6.6/10
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I Shot Andy Warhol (1996)

R | | Biography, Drama | 1 May 1996 (USA)
Based on the true story of Valerie Solanas who was a 60s radical preaching hatred toward men in her "Scum" manifesto. She wrote a screenplay for a film that she wanted Andy Warhol to ... See full summary »

Director:

Writers:

(book), (research) | 2 more credits »

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at Amazon

5 wins & 6 nominations. See more awards »

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Cast

Cast overview, first billed only:
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Stevie
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Iris (as Anna Thomson)
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Alan Burke
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Gerard Malanga (as Donovan Leitch)
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Paul Morrisey (as Reg Rodgers)
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Tom Baker
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Laura
Coco McPherson ...
Myriam Cyr ...
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Storyline

Based on the true story of Valerie Solanas who was a 60s radical preaching hatred toward men in her "Scum" manifesto. She wrote a screenplay for a film that she wanted Andy Warhol to produce, but he continued to ignore her. So she shot him. This is Valerie's story. Written by Jason Ihle <jrihl@conncoll.edu>

Plot Summary | Add Synopsis

Taglines:

You only get one shot at fame.

Genres:

Biography | Drama

Motion Picture Rating (MPAA)

Rated R for strong sexual content, language, drug use and brief violence | See all certifications »

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Details

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Release Date:

1 May 1996 (USA)  »

Also Known As:

Ela Baleou Andy Warhol  »

Filming Locations:


Box Office

Gross:

$1,814,290 (USA)
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Company Credits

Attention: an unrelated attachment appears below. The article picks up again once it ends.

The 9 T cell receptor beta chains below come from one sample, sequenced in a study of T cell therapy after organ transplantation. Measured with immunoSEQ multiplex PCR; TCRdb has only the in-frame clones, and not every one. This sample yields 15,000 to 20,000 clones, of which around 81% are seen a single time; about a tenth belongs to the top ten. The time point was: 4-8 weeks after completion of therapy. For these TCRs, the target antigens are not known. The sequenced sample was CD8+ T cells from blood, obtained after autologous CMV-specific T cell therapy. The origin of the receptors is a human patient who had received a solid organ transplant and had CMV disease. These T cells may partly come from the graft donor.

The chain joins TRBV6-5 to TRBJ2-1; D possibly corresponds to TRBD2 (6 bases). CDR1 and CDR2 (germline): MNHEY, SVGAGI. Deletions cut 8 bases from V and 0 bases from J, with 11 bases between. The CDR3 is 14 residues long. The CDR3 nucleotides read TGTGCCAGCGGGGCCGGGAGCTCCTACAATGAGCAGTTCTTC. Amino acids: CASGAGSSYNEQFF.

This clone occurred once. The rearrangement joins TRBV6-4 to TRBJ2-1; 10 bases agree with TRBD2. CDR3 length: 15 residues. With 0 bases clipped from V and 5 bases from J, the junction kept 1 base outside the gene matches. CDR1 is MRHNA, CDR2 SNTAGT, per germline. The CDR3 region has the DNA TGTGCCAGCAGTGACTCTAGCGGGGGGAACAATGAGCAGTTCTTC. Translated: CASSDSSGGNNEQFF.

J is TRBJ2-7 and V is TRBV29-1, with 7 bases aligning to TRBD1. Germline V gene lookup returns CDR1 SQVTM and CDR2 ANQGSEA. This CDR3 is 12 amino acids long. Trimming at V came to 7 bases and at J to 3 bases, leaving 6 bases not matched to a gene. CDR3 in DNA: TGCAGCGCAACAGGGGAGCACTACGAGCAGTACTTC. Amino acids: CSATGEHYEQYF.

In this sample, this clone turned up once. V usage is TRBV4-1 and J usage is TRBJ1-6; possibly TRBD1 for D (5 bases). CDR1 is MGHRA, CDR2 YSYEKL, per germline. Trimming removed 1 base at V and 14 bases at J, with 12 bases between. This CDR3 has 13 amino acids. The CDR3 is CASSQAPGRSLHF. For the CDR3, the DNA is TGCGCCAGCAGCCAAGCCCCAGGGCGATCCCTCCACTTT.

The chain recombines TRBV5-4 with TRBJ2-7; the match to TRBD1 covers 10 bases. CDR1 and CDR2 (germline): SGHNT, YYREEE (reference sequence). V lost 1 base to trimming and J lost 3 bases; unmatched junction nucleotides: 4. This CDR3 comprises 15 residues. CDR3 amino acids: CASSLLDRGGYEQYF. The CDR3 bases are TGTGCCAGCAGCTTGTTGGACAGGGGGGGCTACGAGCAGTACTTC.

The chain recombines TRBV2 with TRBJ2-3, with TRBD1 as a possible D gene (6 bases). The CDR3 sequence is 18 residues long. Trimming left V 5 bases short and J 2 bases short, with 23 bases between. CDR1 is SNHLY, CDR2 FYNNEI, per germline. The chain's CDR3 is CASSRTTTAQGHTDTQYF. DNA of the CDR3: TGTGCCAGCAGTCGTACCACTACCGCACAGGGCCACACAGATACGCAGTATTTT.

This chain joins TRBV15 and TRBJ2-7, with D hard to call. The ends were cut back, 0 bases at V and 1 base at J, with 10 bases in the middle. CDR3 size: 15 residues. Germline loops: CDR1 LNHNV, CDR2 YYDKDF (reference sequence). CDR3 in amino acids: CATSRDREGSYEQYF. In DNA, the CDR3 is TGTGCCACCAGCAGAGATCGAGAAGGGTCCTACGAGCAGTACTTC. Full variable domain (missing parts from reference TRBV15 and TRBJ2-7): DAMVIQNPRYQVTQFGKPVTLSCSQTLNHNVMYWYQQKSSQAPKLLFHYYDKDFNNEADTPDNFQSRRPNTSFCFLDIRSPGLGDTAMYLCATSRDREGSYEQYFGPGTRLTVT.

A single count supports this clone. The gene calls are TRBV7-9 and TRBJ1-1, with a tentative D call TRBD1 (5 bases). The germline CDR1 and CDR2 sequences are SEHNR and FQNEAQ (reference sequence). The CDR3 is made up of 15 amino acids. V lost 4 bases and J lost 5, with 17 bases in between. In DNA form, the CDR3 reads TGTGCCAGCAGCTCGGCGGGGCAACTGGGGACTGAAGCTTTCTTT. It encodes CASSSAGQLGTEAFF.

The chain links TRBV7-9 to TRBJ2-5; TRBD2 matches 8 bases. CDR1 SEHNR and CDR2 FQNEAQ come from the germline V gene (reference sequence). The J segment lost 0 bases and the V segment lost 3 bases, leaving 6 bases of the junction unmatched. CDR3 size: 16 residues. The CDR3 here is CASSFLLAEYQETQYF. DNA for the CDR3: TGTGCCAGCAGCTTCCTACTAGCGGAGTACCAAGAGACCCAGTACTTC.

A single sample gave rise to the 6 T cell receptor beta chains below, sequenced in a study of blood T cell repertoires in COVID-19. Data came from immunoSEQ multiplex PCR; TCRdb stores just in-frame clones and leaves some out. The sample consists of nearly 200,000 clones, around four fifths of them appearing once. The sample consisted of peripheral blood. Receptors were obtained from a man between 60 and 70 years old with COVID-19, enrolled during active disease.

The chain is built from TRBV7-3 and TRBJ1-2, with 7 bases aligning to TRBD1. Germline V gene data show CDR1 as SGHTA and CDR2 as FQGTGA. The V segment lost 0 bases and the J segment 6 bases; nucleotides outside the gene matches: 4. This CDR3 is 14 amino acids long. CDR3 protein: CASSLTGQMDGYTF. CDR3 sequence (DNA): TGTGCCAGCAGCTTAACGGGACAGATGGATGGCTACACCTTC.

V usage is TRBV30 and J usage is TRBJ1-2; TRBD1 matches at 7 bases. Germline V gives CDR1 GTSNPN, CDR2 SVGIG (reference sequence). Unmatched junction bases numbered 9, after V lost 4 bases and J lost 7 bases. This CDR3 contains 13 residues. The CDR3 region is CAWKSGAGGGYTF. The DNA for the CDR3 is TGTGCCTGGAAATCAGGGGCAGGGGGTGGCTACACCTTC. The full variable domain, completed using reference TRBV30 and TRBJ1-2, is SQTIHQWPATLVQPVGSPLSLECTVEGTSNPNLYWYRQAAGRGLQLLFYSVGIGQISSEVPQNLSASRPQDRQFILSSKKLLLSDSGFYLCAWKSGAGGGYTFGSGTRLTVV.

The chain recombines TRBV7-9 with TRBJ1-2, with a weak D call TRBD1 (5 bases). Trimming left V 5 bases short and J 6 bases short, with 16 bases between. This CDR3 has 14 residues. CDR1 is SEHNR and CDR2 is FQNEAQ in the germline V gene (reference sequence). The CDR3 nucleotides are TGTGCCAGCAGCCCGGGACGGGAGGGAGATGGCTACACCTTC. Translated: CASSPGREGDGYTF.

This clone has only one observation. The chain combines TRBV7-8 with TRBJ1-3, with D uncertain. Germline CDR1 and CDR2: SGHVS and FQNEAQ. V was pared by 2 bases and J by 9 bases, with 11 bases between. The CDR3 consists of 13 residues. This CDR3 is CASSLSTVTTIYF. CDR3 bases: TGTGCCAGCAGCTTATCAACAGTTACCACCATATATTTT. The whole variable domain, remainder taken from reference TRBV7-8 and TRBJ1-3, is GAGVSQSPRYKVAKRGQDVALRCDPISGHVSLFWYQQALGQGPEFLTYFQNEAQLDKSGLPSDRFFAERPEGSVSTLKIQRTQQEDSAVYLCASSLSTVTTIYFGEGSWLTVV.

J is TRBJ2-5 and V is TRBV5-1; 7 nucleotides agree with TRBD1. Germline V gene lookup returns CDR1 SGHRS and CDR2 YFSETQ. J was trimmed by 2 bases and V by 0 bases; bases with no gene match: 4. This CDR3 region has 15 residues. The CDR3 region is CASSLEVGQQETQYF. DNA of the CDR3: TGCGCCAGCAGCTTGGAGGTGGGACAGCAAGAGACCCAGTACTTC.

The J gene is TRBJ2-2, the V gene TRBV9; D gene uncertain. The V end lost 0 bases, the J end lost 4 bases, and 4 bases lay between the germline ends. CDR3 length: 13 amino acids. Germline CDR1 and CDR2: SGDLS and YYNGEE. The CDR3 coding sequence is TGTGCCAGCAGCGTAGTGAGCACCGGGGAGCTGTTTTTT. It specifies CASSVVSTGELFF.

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Technical Specs

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Aspect Ratio:

1.85 : 1
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Did You Know?

Trivia

The film was originally planned as a documentary, but the filmmakers found almost no footage of Solanas or anyone to speak about her. See more »

Goofs

An end credit claims that Candy Darling died in 1975; she actually died in 1974. See more »

Quotes

Candy Darling: I have always found that socially unacceptable people make the best lovers because they are more sensitive.
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Connections

Referenced in Film Geek (2005) See more »

Soundtracks

I'll Keep It with Mine
Written by Bob Dylan
Performed by Bettie Serveert
Courtesy of Matador Records
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User Reviews

 
Intelligent Treatment Of True-Life Attempt On Warhol's Life
28 December 1998 | by (London, England) – See all my reviews

Lili Taylor is astonishingly good as the bright but highly-disturbed woman who tried to kill the celebrated non-artist. We see the story told in dislocated flashback as the would-be assassin Valerie Solanis is arrested and interviewed after the shooting. Home movie footage is poignantly interleaved with Valerie's matter-of-fact admissions.

Having been abused as a child, and sexually promiscuous before puberty, Solanis developed a strong antipathy towards men during her student years at the University of Maryland. She financed her degree course by means of prostitution. The film shows her living rough in New York City between 1966 and 1968, begging, soliciting for sex and performing radical street theatre.

She is drawn into the twilight world of Warhol's 'court' of phoneys and hangers-on, a disturbed New York wise-ass who demands recognition but who will never be taken seriously by these Beautiful People.

Jared Harris plays Warhol beautifully as the inarticulate, vacuous fraud at the head of a sham 'movement'. Significantly, Warhol does not get involved in whatever's going on. A Warhol film is being shot in The Factory, but we learn that Andy won't be around today. A drug-besotted 'happening' takes place under the Warhol aegis, but Andy stays on the margins, even of the sex - his purpose is to hit on the wealthy voyeurs who turn up at his parties.

As Warhol the cynical manipulator grows in media credibility, Solanis is reduced to peddling squalid sex and copies of her manifesto around Greenwich Village. It is clear that she has been 'dropped' by the court of Queen Drella. She becomes increasingly embittered, feeling that Warhol is exploiting her writings, and her behaviour deteriorates into violence and incoherence. When she shows up in the same old rags at the newly-gentrified Factory, we grasp what she can't - that the gulf between her and these parasites with savvy is unbridgeable.

Solanis beds a fellow weirdo, and acquires a gun from him. We see their drug-induced disorientation in a sequence of crash-edits, a knowing reference to the pop style of sixties film-making.

This is a very shrewd and very watchable film. It damns Warhol, but is none the worse for that.


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